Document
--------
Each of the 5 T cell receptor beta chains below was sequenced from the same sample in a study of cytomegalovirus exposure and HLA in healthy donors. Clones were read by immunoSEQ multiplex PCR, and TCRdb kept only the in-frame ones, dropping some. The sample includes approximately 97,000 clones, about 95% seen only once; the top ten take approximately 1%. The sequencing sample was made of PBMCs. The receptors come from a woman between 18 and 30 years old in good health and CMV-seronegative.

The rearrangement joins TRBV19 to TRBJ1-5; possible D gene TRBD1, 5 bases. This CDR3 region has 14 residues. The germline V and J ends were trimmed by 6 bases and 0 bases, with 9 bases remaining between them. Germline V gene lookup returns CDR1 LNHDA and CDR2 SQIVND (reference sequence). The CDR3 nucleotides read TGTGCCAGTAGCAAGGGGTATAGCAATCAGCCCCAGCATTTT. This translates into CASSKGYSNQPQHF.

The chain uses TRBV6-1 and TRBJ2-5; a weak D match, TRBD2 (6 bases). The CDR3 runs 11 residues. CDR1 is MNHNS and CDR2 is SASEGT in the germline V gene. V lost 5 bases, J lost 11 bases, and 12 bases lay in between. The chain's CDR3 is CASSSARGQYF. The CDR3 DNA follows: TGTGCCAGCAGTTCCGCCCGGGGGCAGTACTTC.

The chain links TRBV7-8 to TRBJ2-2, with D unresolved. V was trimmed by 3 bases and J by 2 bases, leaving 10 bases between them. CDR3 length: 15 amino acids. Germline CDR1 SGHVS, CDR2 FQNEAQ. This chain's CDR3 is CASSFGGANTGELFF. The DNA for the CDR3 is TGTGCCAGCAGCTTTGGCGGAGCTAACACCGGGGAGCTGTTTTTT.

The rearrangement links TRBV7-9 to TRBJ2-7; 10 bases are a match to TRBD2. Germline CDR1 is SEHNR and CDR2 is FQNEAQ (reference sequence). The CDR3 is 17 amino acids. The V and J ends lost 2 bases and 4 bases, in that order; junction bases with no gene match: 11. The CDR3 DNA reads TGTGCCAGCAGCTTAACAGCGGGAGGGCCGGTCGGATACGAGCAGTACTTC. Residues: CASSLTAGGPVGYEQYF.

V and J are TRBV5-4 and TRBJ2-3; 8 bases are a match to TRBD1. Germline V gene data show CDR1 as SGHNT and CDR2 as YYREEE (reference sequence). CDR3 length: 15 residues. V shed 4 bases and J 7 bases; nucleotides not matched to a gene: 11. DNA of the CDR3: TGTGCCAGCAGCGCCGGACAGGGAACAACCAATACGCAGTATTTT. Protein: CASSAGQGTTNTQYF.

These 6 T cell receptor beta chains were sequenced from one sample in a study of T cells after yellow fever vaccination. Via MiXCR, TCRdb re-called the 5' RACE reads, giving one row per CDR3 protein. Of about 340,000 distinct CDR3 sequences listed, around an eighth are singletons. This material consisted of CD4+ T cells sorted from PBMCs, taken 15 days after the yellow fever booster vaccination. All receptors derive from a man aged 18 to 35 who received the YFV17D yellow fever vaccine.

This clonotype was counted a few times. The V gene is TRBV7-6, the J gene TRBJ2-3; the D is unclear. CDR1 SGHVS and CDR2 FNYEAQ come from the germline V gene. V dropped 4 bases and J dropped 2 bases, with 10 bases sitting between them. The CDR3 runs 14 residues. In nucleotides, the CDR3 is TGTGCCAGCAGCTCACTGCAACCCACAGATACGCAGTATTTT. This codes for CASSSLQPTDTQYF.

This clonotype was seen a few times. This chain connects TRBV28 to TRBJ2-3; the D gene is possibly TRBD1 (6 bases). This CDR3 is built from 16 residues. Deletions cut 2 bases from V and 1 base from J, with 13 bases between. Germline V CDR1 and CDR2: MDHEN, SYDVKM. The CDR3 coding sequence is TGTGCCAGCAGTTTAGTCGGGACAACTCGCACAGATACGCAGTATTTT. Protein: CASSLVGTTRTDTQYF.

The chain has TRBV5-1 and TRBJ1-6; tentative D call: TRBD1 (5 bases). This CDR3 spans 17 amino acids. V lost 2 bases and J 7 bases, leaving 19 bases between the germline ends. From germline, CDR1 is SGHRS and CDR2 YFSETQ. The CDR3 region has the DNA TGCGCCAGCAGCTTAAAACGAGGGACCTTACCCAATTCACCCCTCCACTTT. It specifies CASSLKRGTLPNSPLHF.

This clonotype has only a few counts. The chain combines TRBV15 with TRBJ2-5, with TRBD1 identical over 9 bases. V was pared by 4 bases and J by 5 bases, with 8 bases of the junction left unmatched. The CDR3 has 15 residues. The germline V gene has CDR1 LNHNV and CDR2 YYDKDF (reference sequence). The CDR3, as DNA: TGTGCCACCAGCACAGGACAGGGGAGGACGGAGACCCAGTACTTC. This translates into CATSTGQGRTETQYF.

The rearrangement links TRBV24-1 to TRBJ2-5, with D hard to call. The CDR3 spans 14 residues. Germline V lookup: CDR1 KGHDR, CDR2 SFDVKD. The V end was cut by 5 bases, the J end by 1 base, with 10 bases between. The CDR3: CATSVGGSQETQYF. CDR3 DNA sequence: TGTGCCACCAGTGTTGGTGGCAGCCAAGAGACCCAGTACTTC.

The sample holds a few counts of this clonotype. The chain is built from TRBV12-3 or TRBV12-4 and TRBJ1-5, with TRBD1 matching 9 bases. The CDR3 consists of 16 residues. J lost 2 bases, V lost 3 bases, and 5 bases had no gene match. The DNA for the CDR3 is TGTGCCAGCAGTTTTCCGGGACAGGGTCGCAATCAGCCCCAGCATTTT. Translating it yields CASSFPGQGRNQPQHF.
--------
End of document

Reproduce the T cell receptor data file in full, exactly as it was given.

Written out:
Each of the 5 T cell receptor beta chains below was sequenced from the same sample in a study of cytomegalovirus exposure and HLA in healthy donors. Clones were read by immunoSEQ multiplex PCR, and TCRdb kept only the in-frame ones, dropping some. The sample includes approximately 97,000 clones, about 95% seen only once; the top ten take approximately 1%. The sequencing sample was made of PBMCs. The receptors come from a woman between 18 and 30 years old in good health and CMV-seronegative.

The rearrangement joins TRBV19 to TRBJ1-5; possible D gene TRBD1, 5 bases. This CDR3 region has 14 residues. The germline V and J ends were trimmed by 6 bases and 0 bases, with 9 bases remaining between them. Germline V gene lookup returns CDR1 LNHDA and CDR2 SQIVND (reference sequence). The CDR3 nucleotides read TGTGCCAGTAGCAAGGGGTATAGCAATCAGCCCCAGCATTTT. This translates into CASSKGYSNQPQHF.

The chain uses TRBV6-1 and TRBJ2-5; a weak D match, TRBD2 (6 bases). The CDR3 runs 11 residues. CDR1 is MNHNS and CDR2 is SASEGT in the germline V gene. V lost 5 bases, J lost 11 bases, and 12 bases lay in between. The chain's CDR3 is CASSSARGQYF. The CDR3 DNA follows: TGTGCCAGCAGTTCCGCCCGGGGGCAGTACTTC.

The chain links TRBV7-8 to TRBJ2-2, with D unresolved. V was trimmed by 3 bases and J by 2 bases, leaving 10 bases between them. CDR3 length: 15 amino acids. Germline CDR1 SGHVS, CDR2 FQNEAQ. This chain's CDR3 is CASSFGGANTGELFF. The DNA for the CDR3 is TGTGCCAGCAGCTTTGGCGGAGCTAACACCGGGGAGCTGTTTTTT.

The rearrangement links TRBV7-9 to TRBJ2-7; 10 bases are a match to TRBD2. Germline CDR1 is SEHNR and CDR2 is FQNEAQ (reference sequence). The CDR3 is 17 amino acids. The V and J ends lost 2 bases and 4 bases, in that order; junction bases with no gene match: 11. The CDR3 DNA reads TGTGCCAGCAGCTTAACAGCGGGAGGGCCGGTCGGATACGAGCAGTACTTC. Residues: CASSLTAGGPVGYEQYF.

V and J are TRBV5-4 and TRBJ2-3; 8 bases are a match to TRBD1. Germline V gene data show CDR1 as SGHNT and CDR2 as YYREEE (reference sequence). CDR3 length: 15 residues. V shed 4 bases and J 7 bases; nucleotides not matched to a gene: 11. DNA of the CDR3: TGTGCCAGCAGCGCCGGACAGGGAACAACCAATACGCAGTATTTT. Protein: CASSAGQGTTNTQYF.

These 6 T cell receptor beta chains were sequenced from one sample in a study of T cells after yellow fever vaccination. Via MiXCR, TCRdb re-called the 5' RACE reads, giving one row per CDR3 protein. Of about 340,000 distinct CDR3 sequences listed, around an eighth are singletons. This material consisted of CD4+ T cells sorted from PBMCs, taken 15 days after the yellow fever booster vaccination. All receptors derive from a man aged 18 to 35 who received the YFV17D yellow fever vaccine.

This clonotype was counted a few times. The V gene is TRBV7-6, the J gene TRBJ2-3; the D is unclear. CDR1 SGHVS and CDR2 FNYEAQ come from the germline V gene. V dropped 4 bases and J dropped 2 bases, with 10 bases sitting between them. The CDR3 runs 14 residues. In nucleotides, the CDR3 is TGTGCCAGCAGCTCACTGCAACCCACAGATACGCAGTATTTT. This codes for CASSSLQPTDTQYF.

This clonotype was seen a few times. This chain connects TRBV28 to TRBJ2-3; the D gene is possibly TRBD1 (6 bases). This CDR3 is built from 16 residues. Deletions cut 2 bases from V and 1 base from J, with 13 bases between. Germline V CDR1 and CDR2: MDHEN, SYDVKM. The CDR3 coding sequence is TGTGCCAGCAGTTTAGTCGGGACAACTCGCACAGATACGCAGTATTTT. Protein: CASSLVGTTRTDTQYF.

The chain has TRBV5-1 and TRBJ1-6; tentative D call: TRBD1 (5 bases). This CDR3 spans 17 amino acids. V lost 2 bases and J 7 bases, leaving 19 bases between the germline ends. From germline, CDR1 is SGHRS and CDR2 YFSETQ. The CDR3 region has the DNA TGCGCCAGCAGCTTAAAACGAGGGACCTTACCCAATTCACCCCTCCACTTT. It specifies CASSLKRGTLPNSPLHF.

This clonotype has only a few counts. The chain combines TRBV15 with TRBJ2-5, with TRBD1 identical over 9 bases. V was pared by 4 bases and J by 5 bases, with 8 bases of the junction left unmatched. The CDR3 has 15 residues. The germline V gene has CDR1 LNHNV and CDR2 YYDKDF (reference sequence). The CDR3, as DNA: TGTGCCACCAGCACAGGACAGGGGAGGACGGAGACCCAGTACTTC. This translates into CATSTGQGRTETQYF.

The rearrangement links TRBV24-1 to TRBJ2-5, with D hard to call. The CDR3 spans 14 residues. Germline V lookup: CDR1 KGHDR, CDR2 SFDVKD. The V end was cut by 5 bases, the J end by 1 base, with 10 bases between. The CDR3: CATSVGGSQETQYF. CDR3 DNA sequence: TGTGCCACCAGTGTTGGTGGCAGCCAAGAGACCCAGTACTTC.

The sample holds a few counts of this clonotype. The chain is built from TRBV12-3 or TRBV12-4 and TRBJ1-5, with TRBD1 matching 9 bases. The CDR3 consists of 16 residues. J lost 2 bases, V lost 3 bases, and 5 bases had no gene match. The DNA for the CDR3 is TGTGCCAGCAGTTTTCCGGGACAGGGTCGCAATCAGCCCCAGCATTTT. Translating it yields CASSFPGQGRNQPQHF.